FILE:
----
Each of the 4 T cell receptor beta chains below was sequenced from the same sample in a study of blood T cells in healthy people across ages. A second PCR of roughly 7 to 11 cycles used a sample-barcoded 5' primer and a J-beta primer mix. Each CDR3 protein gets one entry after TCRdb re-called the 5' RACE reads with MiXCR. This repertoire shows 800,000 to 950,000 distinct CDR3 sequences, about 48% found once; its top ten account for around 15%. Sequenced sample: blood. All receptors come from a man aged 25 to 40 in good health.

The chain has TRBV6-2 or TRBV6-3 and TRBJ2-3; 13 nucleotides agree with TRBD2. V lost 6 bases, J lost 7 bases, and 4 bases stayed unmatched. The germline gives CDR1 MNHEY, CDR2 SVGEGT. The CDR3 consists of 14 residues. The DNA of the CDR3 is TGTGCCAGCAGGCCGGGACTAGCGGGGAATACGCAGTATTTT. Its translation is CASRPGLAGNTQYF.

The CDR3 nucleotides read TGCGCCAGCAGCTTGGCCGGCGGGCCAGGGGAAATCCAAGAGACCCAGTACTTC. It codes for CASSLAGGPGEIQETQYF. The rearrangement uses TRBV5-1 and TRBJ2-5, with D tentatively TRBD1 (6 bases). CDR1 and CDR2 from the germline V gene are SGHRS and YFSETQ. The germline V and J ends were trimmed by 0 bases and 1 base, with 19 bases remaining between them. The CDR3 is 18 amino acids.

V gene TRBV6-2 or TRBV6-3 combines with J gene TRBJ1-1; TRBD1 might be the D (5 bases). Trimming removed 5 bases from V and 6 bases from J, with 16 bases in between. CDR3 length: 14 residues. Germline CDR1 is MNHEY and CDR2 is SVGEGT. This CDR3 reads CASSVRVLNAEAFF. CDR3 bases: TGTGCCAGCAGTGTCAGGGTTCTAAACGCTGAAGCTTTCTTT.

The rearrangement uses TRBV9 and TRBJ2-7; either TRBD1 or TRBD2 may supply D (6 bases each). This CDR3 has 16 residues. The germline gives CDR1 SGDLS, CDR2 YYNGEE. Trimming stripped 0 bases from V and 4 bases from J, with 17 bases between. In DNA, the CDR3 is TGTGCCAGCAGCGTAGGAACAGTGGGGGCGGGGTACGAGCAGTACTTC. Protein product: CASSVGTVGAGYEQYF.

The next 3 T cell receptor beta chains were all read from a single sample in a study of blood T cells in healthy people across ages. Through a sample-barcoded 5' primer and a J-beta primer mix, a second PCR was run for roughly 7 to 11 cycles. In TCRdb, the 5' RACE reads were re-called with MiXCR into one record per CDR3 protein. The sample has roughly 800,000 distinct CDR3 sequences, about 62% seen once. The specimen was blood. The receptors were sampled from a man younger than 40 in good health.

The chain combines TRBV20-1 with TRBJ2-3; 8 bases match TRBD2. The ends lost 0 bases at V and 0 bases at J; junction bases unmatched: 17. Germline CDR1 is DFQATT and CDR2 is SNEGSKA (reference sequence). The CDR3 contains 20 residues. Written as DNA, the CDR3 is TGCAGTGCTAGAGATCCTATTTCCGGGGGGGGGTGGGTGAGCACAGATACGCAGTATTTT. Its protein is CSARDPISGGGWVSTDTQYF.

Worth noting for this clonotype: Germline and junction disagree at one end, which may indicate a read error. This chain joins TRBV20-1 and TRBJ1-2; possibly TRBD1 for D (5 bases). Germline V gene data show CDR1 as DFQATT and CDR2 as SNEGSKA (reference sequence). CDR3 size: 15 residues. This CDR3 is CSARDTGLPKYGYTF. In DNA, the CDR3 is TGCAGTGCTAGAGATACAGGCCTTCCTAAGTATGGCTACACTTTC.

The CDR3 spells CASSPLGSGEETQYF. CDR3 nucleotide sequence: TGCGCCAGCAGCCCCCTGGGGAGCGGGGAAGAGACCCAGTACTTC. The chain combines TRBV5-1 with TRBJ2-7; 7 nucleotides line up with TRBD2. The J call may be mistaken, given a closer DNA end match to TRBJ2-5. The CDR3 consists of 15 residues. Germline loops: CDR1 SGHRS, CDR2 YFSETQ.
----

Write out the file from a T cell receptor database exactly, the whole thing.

Each of the 4 T cell receptor beta chains below was sequenced from the same sample in a study of blood T cells in healthy people across ages. A second PCR of roughly 7 to 11 cycles used a sample-barcoded 5' primer and a J-beta primer mix. Each CDR3 protein gets one entry after TCRdb re-called the 5' RACE reads with MiXCR. This repertoire shows 800,000 to 950,000 distinct CDR3 sequences, about 48% found once; its top ten account for around 15%. Sequenced sample: blood. All receptors come from a man aged 25 to 40 in good health.

The chain has TRBV6-2 or TRBV6-3 and TRBJ2-3; 13 nucleotides agree with TRBD2. V lost 6 bases, J lost 7 bases, and 4 bases stayed unmatched. The germline gives CDR1 MNHEY, CDR2 SVGEGT. The CDR3 consists of 14 residues. The DNA of the CDR3 is TGTGCCAGCAGGCCGGGACTAGCGGGGAATACGCAGTATTTT. Its translation is CASRPGLAGNTQYF.

The CDR3 nucleotides read TGCGCCAGCAGCTTGGCCGGCGGGCCAGGGGAAATCCAAGAGACCCAGTACTTC. It codes for CASSLAGGPGEIQETQYF. The rearrangement uses TRBV5-1 and TRBJ2-5, with D tentatively TRBD1 (6 bases). CDR1 and CDR2 from the germline V gene are SGHRS and YFSETQ. The germline V and J ends were trimmed by 0 bases and 1 base, with 19 bases remaining between them. The CDR3 is 18 amino acids.

V gene TRBV6-2 or TRBV6-3 combines with J gene TRBJ1-1; TRBD1 might be the D (5 bases). Trimming removed 5 bases from V and 6 bases from J, with 16 bases in between. CDR3 length: 14 residues. Germline CDR1 is MNHEY and CDR2 is SVGEGT. This CDR3 reads CASSVRVLNAEAFF. CDR3 bases: TGTGCCAGCAGTGTCAGGGTTCTAAACGCTGAAGCTTTCTTT.

The rearrangement uses TRBV9 and TRBJ2-7; either TRBD1 or TRBD2 may supply D (6 bases each). This CDR3 has 16 residues. The germline gives CDR1 SGDLS, CDR2 YYNGEE. Trimming stripped 0 bases from V and 4 bases from J, with 17 bases between. In DNA, the CDR3 is TGTGCCAGCAGCGTAGGAACAGTGGGGGCGGGGTACGAGCAGTACTTC. Protein product: CASSVGTVGAGYEQYF.

The next 3 T cell receptor beta chains were all read from a single sample in a study of blood T cells in healthy people across ages. Through a sample-barcoded 5' primer and a J-beta primer mix, a second PCR was run for roughly 7 to 11 cycles. In TCRdb, the 5' RACE reads were re-called with MiXCR into one record per CDR3 protein. The sample has roughly 800,000 distinct CDR3 sequences, about 62% seen once. The specimen was blood. The receptors were sampled from a man younger than 40 in good health.

The chain combines TRBV20-1 with TRBJ2-3; 8 bases match TRBD2. The ends lost 0 bases at V and 0 bases at J; junction bases unmatched: 17. Germline CDR1 is DFQATT and CDR2 is SNEGSKA (reference sequence). The CDR3 contains 20 residues. Written as DNA, the CDR3 is TGCAGTGCTAGAGATCCTATTTCCGGGGGGGGGTGGGTGAGCACAGATACGCAGTATTTT. Its protein is CSARDPISGGGWVSTDTQYF.

Worth noting for this clonotype: Germline and junction disagree at one end, which may indicate a read error. This chain joins TRBV20-1 and TRBJ1-2; possibly TRBD1 for D (5 bases). Germline V gene data show CDR1 as DFQATT and CDR2 as SNEGSKA (reference sequence). CDR3 size: 15 residues. This CDR3 is CSARDTGLPKYGYTF. In DNA, the CDR3 is TGCAGTGCTAGAGATACAGGCCTTCCTAAGTATGGCTACACTTTC.

The CDR3 spells CASSPLGSGEETQYF. CDR3 nucleotide sequence: TGCGCCAGCAGCCCCCTGGGGAGCGGGGAAGAGACCCAGTACTTC. The chain combines TRBV5-1 with TRBJ2-7; 7 nucleotides line up with TRBD2. The J call may be mistaken, given a closer DNA end match to TRBJ2-5. The CDR3 consists of 15 residues. Germline loops: CDR1 SGHRS, CDR2 YFSETQ.